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Gabriel de Gravone
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Vladimir Dubrouvsky, a lieutenant in the Russian army, catches the eye of Czarina Catherine II. He spurns her advances and flees, and she puts out a warrant for his arrest, dead or alive. Vladimir learns that his father's lands have been taken by the evil Kyrilla Troekouroff, and his father dies. He dons a black mask, and becomes the outlaw The Black Eagle. He enters the Troekouroff household disguised as a French instructor for Kyrilla's daughter Mascha. He is after vengeance, but instead falls in love with Mascha. Written by
John Oswalt <firstname.lastname@example.org>
In the scene where the camera moves along the banquet table, the table used had to be specially designed to move apart so that the camera could travel backward. See more »
The story is set during the reign of Catherine the Great, who died in 1796, but the clothing styles are much closer to those worn in the early 19th century. And at one point Vladimir lights a candle with a friction match, which weren't invented until 1826. See more »
This is a very good period melodrama that also features one of Rudolph Valentino's best roles. The Robin Hood-like story combines drama, excitement, revenge, romance, and more in a well-crafted movie that is entertaining to watch. Vilma Banky and Louise Dresser head up a good supporting cast that works well with Valentino.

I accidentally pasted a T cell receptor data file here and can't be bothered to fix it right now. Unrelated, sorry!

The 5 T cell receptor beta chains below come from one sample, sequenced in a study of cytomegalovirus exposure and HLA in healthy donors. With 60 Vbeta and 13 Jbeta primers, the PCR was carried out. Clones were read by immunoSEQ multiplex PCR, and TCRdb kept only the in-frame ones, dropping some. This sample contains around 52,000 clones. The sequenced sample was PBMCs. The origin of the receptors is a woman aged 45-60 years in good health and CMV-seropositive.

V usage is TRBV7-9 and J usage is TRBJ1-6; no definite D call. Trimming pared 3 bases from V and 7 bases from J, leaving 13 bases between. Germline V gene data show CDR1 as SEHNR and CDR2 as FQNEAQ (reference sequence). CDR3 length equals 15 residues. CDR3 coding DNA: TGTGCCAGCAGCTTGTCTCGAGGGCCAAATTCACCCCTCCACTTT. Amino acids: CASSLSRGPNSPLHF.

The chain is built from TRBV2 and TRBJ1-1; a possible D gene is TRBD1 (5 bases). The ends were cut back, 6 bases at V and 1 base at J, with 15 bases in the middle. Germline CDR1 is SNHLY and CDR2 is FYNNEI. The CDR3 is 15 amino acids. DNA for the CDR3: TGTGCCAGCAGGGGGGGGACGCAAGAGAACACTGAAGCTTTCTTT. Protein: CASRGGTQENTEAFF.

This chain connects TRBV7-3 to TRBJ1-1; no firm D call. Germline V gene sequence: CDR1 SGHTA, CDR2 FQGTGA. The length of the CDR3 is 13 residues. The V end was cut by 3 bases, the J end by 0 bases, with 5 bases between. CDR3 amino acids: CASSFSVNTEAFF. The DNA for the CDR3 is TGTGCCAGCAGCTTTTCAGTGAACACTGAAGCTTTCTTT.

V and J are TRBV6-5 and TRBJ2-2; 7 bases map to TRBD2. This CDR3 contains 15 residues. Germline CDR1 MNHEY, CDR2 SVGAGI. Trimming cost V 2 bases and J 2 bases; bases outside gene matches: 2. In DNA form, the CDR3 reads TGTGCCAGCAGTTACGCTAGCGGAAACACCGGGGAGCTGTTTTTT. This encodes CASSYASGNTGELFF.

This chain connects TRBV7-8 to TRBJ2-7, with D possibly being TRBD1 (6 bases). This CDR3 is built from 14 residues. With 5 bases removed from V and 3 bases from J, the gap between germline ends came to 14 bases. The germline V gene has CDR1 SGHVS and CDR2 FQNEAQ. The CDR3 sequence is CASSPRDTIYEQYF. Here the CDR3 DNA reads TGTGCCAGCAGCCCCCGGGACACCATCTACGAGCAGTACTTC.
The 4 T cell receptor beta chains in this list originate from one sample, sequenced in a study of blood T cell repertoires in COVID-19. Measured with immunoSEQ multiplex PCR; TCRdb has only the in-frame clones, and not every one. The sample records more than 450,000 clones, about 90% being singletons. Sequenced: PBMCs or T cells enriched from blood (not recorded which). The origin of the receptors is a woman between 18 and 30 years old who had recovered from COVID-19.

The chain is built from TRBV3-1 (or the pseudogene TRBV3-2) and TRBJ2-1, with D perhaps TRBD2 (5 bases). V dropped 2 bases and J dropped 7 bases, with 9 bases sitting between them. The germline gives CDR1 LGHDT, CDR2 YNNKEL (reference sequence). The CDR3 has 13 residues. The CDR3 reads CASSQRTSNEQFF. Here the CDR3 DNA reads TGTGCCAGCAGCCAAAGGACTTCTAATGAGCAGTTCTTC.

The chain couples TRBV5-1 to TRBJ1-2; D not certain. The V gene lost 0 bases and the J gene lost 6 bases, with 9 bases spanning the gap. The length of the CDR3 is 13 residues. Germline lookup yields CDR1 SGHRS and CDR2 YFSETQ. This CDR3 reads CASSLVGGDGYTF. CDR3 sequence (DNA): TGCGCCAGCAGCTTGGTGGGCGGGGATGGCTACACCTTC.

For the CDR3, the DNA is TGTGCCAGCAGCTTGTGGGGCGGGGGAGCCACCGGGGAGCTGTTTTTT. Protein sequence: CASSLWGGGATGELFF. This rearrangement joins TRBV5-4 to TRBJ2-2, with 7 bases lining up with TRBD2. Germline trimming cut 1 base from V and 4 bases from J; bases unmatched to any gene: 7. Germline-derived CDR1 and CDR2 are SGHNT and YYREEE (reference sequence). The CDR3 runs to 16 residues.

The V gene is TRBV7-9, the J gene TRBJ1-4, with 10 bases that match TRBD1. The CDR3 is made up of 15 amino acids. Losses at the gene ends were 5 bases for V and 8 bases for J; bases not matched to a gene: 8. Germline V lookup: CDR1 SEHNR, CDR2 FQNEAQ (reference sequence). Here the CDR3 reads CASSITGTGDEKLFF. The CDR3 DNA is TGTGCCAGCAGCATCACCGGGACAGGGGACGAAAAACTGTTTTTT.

The story setup has Valentino's character on the run from an angry Czarina, even as he is cheated out of his family possessions by a dishonest nobleman. He turns outlaw to avenge his family name, only to have everything complicated by romance. It's a good story, though a largely familiar one, and the cast and director Clarence Brown make it enjoyable.
It's a good role for Valentino because it plays to his strengths and doesn't ask him to do much more. Banky is sympathetic as the daughter of the crooked Kyrilla, and Dresser does a very good job as Empress Catherine, bringing out her personal desires and her ruthless use of power. Albert Conti and James Marcus also give good performances, while Brown keeps things moving at a good pace and tells the story effectively, with an occasional lighter moment to keep things from being taken too seriously. "The Eagle" combines a good story, cast, and production values, and it works quite well.
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